Motorola Moto M Review: Moto Midranger

Motorola Moto M Review: Moto Midranger

Metal mid-ranger

Motorola’s always had this gaping hole in their smartphone lineup that was begging to be filled. While their competitors already have several generations of solid, metal-backed mid-range smartphones in the market, the Lenovo subsidiary still lacked a solid mid-ranger to serve as a bridge to the more expensive Moto Z Play and flagship Moto Z. That’s where the Moto M comes in. Packing a full metal unibody design, mid-range guts and solid performance, the Moto M is poised to carry Motorola’s mid-range torch – at least until the new Moto G5 and G5 Play get here.

Motorola Moto M specs

  • 2.0GHz MediaTek Helio P10 octa-core processor
  • Mali-T860MP2 GPU
  • 4GB RAM
  • 5.5-inch Full HD IPS display, 1920 x 1080 resolution
  • 32GB internal storage, expandable via microSD
  • 16-megapixel PDAF rear camera with LED flash
  • 8-megapixel front-facing camera
  • Dual-SIM
  • 3G, LTE
  • WiFi, Bluetooth, GPS, A-GPS, Glonass, Fingerprint scanner, USB Type-C
  • Android 6.0.1 Marshmallow
  • 3,050mAh non-removable battery, 10W rapid charge support

Premium metal unibody design

Metal phones in the sub 20K price-range aren’t new, though the Moto M packs something that very few phones have in this price category – a unibody aluminum design. Most phones in the Moto M’s price range use metal bodies that have segmented backs and plastic tops. That’s fine, though their build quality pales in comparison to the Moto M. The Moto M feels like a really solid phone once you pick it up, and no doubt its unibody design means its a little sturdier and tougher than the other phones in its price category.

The phone really does feel awesome in the hand, with the back sporting a gentle concave curve that facilitates easier handling with one hand. The corners are rounded as well, and the chamfered edges give it a premium feel overall.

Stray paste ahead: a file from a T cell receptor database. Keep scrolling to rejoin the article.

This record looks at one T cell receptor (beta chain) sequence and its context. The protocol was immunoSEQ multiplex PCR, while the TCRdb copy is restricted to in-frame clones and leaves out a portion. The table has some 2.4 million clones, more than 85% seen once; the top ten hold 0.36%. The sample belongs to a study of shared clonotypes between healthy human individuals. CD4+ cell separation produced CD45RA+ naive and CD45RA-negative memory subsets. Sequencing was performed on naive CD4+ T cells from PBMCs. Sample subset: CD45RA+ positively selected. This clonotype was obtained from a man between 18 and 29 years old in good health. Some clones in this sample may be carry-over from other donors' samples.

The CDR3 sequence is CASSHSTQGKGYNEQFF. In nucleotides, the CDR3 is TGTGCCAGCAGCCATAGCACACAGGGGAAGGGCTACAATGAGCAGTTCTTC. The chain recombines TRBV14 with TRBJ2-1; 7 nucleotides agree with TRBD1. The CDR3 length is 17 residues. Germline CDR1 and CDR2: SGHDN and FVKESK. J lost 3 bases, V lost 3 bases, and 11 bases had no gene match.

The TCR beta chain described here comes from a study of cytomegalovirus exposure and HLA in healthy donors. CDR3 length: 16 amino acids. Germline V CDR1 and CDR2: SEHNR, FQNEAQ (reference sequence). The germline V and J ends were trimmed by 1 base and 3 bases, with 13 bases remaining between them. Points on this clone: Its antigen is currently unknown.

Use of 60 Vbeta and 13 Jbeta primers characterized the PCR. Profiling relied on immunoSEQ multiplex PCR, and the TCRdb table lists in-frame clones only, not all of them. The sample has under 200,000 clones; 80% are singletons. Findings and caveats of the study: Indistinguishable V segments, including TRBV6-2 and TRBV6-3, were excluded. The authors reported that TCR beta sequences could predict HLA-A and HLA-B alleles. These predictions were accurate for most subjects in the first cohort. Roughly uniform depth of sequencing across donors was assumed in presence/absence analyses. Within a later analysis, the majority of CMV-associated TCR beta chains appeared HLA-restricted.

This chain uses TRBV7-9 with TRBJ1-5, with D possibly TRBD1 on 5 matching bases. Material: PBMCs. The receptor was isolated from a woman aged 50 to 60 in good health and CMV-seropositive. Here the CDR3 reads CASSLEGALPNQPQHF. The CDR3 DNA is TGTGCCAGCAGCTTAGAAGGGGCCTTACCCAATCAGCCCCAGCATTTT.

The 16-megapixel rear camera and LED flash sits on a raised camera module that is a smidge too big. The raised camera module might be a problem, especially when placing the phone on uneven or rough surfaces since the glass on it will be the first to hit rocks, pebbles and other abrasive things and not the metal body.

Motorola says the phone is splash-proof thanks to its water-repellent nanocoating, though we strongly advise against using this phone underwater as it doesn’t carry a IP rating.

Right below that huge camera module is the fingerprint scanner. The two antenna bands are located on the top and bottom of the phone.

On the right sits the power and volume buttons, while the right of the phone sits the microSD/SIM tray. The top of the device holds the 3.5mm jack along with a hole for the microphone, while the USB Type-C connector is on the bottom, flanked by speaker grilles.

The chin of the phone is quite substantial, despite the fact that the device uses on-screen Android navigation keys. This makes the device a little bigger than it has to be, in our opinion. The phone has a 5.5-inch full HD IPS display with 2.5D glass layered on top.